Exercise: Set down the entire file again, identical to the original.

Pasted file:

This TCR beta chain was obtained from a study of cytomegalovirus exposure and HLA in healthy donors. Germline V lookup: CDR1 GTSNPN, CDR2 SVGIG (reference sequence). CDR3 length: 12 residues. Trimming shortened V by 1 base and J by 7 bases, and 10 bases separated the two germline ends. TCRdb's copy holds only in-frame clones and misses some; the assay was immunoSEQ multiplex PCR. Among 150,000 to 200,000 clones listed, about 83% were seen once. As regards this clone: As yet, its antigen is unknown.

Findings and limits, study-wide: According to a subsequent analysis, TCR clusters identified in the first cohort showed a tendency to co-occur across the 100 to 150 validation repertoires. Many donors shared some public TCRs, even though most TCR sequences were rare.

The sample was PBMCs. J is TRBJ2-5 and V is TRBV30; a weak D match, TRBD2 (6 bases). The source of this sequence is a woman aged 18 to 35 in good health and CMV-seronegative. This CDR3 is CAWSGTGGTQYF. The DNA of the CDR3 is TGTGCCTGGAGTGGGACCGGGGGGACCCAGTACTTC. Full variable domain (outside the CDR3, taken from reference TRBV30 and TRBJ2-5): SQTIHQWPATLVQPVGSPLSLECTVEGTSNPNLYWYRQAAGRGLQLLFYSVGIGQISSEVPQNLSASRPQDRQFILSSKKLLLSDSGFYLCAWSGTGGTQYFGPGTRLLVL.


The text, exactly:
This TCR beta chain was obtained from a study of cytomegalovirus exposure and HLA in healthy donors. Germline V lookup: CDR1 GTSNPN, CDR2 SVGIG (reference sequence). CDR3 length: 12 residues. Trimming shortened V by 1 base and J by 7 bases, and 10 bases separated the two germline ends. TCRdb's copy holds only in-frame clones and misses some; the assay was immunoSEQ multiplex PCR. Among 150,000 to 200,000 clones listed, about 83% were seen once. As regards this clone: As yet, its antigen is unknown.

Findings and limits, study-wide: According to a subsequent analysis, TCR clusters identified in the first cohort showed a tendency to co-occur across the 100 to 150 validation repertoires. Many donors shared some public TCRs, even though most TCR sequences were rare.

The sample was PBMCs. J is TRBJ2-5 and V is TRBV30; a weak D match, TRBD2 (6 bases). The source of this sequence is a woman aged 18 to 35 in good health and CMV-seronegative. This CDR3 is CAWSGTGGTQYF. The DNA of the CDR3 is TGTGCCTGGAGTGGGACCGGGGGGACCCAGTACTTC. Full variable domain (outside the CDR3, taken from reference TRBV30 and TRBJ2-5): SQTIHQWPATLVQPVGSPLSLECTVEGTSNPNLYWYRQAAGRGLQLLFYSVGIGQISSEVPQNLSASRPQDRQFILSSKKLLLSDSGFYLCAWSGTGGTQYFGPGTRLLVL.